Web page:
Dear Dr. Bill,
Ever since my second daughter could walk and talk, she has been sneaky and a little deceitful. She’s now almost 6-years-old and is very smart and sweet, but her tendency to lie continues to baffle me. I’ve tried reading children’s books to her about telling the truth, and reviewing Bible verses that back up what I’ve been teaching her — but the problem persists. What should I do?
Young children tend to respond more effectively to actions, rather than words. Although explaining the importance of truth and sharing Bible verses with your daughter are important, you’ll find that firm, decisive actions are the best teacher.
My guess is she has found that lying works for her—at least some of the time. She’s learned that telling a fib helps her to avoid or at least delay punishment. So you need to make the consequences for lying more severe than for other types of misbehavior.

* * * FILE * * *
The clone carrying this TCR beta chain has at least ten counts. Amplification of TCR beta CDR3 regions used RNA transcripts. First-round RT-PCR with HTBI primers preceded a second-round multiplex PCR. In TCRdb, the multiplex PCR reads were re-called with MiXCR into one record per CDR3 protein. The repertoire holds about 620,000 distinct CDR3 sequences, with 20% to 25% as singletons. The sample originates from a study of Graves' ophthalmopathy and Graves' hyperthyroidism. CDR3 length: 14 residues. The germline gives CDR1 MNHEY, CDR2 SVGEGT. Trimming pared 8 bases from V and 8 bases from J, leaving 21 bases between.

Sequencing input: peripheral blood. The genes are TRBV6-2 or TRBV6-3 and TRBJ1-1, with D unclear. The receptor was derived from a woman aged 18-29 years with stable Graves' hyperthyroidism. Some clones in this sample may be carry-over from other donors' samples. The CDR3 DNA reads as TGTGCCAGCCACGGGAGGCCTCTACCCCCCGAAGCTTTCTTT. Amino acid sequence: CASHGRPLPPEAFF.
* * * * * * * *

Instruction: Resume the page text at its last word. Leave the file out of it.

For example, if she deliberately breaks one of her sister’s toys, she will receive a consequence, but if she LIES about it, her punishment will be considerably more painful.
Clearly explain this to her, so she knows in advance that she’s much better off telling the truth and admitting to an infraction, even if she does experience a negative consequence for her misbehavior.
In addition to consistent, powerful consequences for lying, you should also begin praising her when she tells the truth.
Many parents find it helpful to use a sticker chart or token system to reinforce positive behavior and discourage negative behavior.
You can learn how to set up such a system in Dr. James Dobson’s book “The New Dare to Discipline.”
Thanks for writing Nicole!
I’m Bill Maier for Shine.FM.
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